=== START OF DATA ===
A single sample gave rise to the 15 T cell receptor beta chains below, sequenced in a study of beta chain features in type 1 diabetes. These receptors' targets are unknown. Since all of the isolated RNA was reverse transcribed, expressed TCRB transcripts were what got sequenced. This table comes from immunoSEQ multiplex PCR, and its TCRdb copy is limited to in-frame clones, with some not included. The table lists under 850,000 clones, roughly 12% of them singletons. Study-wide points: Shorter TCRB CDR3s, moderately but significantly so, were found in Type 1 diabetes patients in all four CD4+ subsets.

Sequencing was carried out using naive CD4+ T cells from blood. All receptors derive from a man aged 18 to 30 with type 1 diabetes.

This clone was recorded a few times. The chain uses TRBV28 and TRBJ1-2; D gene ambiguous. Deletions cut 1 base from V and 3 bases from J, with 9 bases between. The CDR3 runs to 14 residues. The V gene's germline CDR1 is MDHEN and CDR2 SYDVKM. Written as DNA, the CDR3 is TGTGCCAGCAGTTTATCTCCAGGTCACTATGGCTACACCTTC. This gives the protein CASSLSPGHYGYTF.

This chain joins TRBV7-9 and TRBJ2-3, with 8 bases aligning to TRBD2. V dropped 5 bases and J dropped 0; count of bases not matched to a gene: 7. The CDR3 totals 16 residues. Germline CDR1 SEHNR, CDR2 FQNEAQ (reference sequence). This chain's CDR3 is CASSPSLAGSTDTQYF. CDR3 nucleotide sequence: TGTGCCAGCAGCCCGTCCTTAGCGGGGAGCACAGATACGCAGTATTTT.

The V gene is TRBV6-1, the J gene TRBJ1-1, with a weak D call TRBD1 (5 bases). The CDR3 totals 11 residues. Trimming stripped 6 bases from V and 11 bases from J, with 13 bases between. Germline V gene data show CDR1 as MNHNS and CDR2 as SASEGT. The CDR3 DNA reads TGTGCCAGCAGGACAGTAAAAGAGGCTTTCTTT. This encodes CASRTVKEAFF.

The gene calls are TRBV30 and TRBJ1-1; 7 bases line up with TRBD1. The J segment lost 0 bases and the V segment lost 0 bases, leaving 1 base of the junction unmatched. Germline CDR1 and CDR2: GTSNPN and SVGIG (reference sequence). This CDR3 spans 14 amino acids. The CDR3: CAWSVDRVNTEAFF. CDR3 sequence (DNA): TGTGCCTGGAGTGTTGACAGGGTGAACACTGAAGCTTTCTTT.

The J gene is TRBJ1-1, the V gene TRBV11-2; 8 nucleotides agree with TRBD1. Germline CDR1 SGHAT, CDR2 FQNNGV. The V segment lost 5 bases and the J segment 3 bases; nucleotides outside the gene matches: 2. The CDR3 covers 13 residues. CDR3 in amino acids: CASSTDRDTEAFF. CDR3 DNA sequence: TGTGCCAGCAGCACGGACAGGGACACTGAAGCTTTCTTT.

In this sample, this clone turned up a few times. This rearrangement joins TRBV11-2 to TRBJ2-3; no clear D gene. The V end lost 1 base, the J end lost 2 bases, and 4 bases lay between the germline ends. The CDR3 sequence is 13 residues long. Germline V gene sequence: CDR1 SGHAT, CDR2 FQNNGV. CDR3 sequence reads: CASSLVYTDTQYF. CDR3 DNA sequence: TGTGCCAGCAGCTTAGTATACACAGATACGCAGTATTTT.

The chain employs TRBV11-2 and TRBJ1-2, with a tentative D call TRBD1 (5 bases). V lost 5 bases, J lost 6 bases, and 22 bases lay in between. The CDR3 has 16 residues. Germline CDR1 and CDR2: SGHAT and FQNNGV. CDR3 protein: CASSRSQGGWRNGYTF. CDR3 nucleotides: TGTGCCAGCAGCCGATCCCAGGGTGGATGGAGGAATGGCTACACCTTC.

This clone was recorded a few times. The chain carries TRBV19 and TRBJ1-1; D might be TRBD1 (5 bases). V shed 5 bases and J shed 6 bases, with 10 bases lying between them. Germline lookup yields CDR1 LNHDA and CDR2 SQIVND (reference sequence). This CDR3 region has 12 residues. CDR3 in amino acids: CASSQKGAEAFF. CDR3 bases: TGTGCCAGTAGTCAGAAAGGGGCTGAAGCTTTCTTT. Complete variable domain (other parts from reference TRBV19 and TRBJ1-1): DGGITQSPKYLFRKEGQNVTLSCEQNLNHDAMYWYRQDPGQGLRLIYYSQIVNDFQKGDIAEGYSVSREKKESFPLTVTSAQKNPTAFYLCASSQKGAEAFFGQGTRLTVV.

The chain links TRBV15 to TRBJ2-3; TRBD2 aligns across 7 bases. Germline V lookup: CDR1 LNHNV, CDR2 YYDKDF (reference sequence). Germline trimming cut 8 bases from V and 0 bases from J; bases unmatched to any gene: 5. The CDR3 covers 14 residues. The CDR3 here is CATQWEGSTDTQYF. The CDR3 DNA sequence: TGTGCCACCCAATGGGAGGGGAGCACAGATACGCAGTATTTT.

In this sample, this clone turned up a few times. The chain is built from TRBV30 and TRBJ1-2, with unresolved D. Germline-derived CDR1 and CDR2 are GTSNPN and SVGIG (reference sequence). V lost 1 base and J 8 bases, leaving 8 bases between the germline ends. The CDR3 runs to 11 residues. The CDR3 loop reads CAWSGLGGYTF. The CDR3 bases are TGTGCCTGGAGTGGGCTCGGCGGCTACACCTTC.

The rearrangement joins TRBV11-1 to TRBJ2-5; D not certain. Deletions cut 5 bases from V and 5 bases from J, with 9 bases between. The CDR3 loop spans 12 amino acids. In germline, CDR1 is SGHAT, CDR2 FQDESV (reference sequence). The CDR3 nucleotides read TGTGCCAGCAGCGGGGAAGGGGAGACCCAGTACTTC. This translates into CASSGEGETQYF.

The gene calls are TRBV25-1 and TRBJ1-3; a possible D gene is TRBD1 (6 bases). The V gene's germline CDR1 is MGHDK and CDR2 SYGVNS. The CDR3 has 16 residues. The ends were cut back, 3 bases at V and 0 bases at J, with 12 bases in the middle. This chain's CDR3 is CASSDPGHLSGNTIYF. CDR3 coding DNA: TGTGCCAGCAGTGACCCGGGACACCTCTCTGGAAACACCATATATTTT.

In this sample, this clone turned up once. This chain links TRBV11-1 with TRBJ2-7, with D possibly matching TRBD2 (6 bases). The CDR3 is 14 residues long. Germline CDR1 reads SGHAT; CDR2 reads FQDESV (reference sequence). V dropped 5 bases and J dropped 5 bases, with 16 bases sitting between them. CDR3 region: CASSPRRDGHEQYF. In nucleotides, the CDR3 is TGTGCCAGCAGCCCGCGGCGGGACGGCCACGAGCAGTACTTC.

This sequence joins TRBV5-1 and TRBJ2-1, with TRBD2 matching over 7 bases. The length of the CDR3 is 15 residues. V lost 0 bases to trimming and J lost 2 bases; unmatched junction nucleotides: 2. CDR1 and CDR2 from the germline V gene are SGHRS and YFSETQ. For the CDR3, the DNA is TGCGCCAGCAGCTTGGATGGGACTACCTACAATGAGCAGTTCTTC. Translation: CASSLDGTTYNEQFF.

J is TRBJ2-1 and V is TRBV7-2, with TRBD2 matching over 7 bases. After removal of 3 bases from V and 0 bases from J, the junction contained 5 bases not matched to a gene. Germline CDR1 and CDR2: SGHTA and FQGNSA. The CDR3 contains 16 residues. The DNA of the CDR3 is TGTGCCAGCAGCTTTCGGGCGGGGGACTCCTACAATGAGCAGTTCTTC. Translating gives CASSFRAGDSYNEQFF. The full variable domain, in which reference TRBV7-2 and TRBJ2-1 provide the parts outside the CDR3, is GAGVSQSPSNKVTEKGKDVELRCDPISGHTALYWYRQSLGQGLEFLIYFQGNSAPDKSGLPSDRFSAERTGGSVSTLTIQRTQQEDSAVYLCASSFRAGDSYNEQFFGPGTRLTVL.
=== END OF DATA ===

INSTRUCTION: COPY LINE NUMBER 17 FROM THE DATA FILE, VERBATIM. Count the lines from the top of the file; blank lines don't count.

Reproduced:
J is TRBJ2-1 and V is TRBV7-2, with TRBD2 matching over 7 bases. After removal of 3 bases from V and 0 bases from J, the junction contained 5 bases not matched to a gene. Germline CDR1 and CDR2: SGHTA and FQGNSA. The CDR3 contains 16 residues. The DNA of the CDR3 is TGTGCCAGCAGCTTTCGGGCGGGGGACTCCTACAATGAGCAGTTCTTC. Translating gives CASSFRAGDSYNEQFF. The full variable domain, in which reference TRBV7-2 and TRBJ2-1 provide the parts outside the CDR3, is GAGVSQSPSNKVTEKGKDVELRCDPISGHTALYWYRQSLGQGLEFLIYFQGNSAPDKSGLPSDRFSAERTGGSVSTLTIQRTQQEDSAVYLCASSFRAGDSYNEQFFGPGTRLTVL.